So much of the brain is involved in vision and visual perception that almost any brain damage can have an impact not only on how a person sees, but also on how a person interacts with the world.
Furthermore, studying how vision works also says a lot about neuroscience and how the brain works.
Crawford’s research focusses on three specific areas. In the first, he studies a perceptual phenomenon called trans-saccadic integration that helps the brain piece together what the eye sees and interpret it as a seamless image. In truth, the way the eye moves is jumpy: it alternates between fixating on a specific point and jumping to the next location in abrupt movements called saccades.
Crawford also looks at how vision guides arm and hand movements, and the mechanisms that result in eye-hand coordination and grasping. Lastly, he looks at how vision guides where we look, and how this drives the movement of both the head and the eyes to control visual gaze.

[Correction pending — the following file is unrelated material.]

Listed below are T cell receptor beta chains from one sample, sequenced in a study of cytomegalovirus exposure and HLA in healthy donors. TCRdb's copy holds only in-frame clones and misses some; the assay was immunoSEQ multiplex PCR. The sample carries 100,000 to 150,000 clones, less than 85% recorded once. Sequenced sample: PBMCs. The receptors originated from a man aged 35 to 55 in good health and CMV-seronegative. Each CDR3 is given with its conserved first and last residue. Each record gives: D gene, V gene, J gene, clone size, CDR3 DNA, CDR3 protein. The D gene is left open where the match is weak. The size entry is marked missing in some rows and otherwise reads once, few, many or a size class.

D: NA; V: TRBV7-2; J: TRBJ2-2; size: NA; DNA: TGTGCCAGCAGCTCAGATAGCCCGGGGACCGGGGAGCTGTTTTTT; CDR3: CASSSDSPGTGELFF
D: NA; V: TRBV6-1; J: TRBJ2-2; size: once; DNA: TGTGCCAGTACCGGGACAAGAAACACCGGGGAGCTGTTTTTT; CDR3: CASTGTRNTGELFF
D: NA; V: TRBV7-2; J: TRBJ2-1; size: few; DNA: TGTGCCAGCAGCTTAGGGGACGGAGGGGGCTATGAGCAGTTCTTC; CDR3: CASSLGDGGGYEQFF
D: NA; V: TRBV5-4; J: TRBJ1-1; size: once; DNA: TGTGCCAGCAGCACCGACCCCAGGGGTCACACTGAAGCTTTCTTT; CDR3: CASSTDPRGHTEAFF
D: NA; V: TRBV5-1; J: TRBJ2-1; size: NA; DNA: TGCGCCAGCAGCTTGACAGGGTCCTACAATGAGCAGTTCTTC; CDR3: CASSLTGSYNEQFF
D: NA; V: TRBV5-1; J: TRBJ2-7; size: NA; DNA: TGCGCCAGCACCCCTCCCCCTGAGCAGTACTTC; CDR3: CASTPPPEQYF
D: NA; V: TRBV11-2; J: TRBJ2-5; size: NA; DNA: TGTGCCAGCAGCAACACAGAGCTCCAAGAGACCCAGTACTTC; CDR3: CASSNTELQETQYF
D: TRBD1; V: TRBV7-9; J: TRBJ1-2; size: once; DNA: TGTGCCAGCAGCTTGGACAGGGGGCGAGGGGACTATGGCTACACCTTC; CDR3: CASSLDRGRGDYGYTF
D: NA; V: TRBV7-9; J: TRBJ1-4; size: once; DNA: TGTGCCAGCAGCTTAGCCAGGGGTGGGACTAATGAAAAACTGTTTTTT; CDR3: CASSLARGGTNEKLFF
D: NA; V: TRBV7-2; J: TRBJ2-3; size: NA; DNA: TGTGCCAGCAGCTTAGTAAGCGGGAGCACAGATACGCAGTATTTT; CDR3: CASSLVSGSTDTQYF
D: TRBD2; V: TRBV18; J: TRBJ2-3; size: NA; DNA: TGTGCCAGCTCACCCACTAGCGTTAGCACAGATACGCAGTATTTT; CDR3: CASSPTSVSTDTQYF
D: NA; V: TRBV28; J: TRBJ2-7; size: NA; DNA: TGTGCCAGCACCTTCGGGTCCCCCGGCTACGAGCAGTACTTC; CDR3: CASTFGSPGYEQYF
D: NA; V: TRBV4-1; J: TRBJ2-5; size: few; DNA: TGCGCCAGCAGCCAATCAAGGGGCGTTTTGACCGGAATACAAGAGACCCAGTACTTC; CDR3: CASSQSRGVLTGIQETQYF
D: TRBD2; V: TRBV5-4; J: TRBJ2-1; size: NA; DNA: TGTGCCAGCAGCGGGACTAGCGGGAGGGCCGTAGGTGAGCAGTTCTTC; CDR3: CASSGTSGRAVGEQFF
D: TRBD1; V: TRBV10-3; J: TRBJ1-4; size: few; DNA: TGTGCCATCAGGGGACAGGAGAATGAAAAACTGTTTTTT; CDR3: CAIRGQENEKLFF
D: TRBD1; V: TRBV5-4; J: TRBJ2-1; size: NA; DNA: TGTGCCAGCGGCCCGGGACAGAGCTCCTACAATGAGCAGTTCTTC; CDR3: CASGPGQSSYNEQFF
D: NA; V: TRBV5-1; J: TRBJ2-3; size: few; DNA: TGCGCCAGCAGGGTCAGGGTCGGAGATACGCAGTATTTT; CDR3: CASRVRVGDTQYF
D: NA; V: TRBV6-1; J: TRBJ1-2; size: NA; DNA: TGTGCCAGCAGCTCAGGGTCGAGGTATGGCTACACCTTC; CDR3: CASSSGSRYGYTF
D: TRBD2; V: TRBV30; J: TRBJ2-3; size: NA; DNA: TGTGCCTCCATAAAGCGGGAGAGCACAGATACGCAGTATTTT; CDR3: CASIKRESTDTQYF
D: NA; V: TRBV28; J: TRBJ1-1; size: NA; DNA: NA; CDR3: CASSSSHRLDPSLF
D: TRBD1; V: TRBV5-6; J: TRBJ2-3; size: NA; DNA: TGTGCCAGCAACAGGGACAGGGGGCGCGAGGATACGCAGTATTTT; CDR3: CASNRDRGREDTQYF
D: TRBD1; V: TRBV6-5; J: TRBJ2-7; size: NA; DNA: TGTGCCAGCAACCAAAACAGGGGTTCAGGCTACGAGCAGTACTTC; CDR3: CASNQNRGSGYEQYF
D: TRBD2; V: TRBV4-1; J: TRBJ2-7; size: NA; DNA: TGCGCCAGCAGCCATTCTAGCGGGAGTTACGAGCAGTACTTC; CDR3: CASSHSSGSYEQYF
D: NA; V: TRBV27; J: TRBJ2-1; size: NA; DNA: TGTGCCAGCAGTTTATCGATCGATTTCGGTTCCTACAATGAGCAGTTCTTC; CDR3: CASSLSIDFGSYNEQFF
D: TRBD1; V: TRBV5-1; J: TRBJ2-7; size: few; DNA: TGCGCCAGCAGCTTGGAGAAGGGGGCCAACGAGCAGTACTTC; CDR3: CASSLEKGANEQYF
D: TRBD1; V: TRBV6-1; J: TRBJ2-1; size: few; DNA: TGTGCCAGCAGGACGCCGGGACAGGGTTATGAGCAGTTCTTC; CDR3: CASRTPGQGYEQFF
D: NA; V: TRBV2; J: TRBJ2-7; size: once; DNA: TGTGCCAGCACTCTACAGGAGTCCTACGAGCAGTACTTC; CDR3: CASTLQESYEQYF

“One thing I do that really no one else is doing in the world, is examine the three-dimensional aspects of how the eyes and the head rotate as we move gaze around ourselves and glance at different things, and how different brain structures contribute to that function,” explains Crawford.
Together, these studies cover a broad range of fields, and Crawford notes that collaboration is key in studying vision.
“If you want to get at the big questions, often you have to gather together both the theoretical knowledge and also the ability to use different technologies,” says Crawford. “That’s very much the case for my research and our VISTA program, where we’re bringing together computer scientists, neuroscientists, and people in the arts, to go after those big questions.”
One of those big questions is how to use knowledge and technology to improve quality of life as medicine continues to extend longevity. Understanding the brain and vision could help deliver more independent years as people age.
These insights into how vision and action are related could open all kinds of applications in neuroscience, health, and medicine.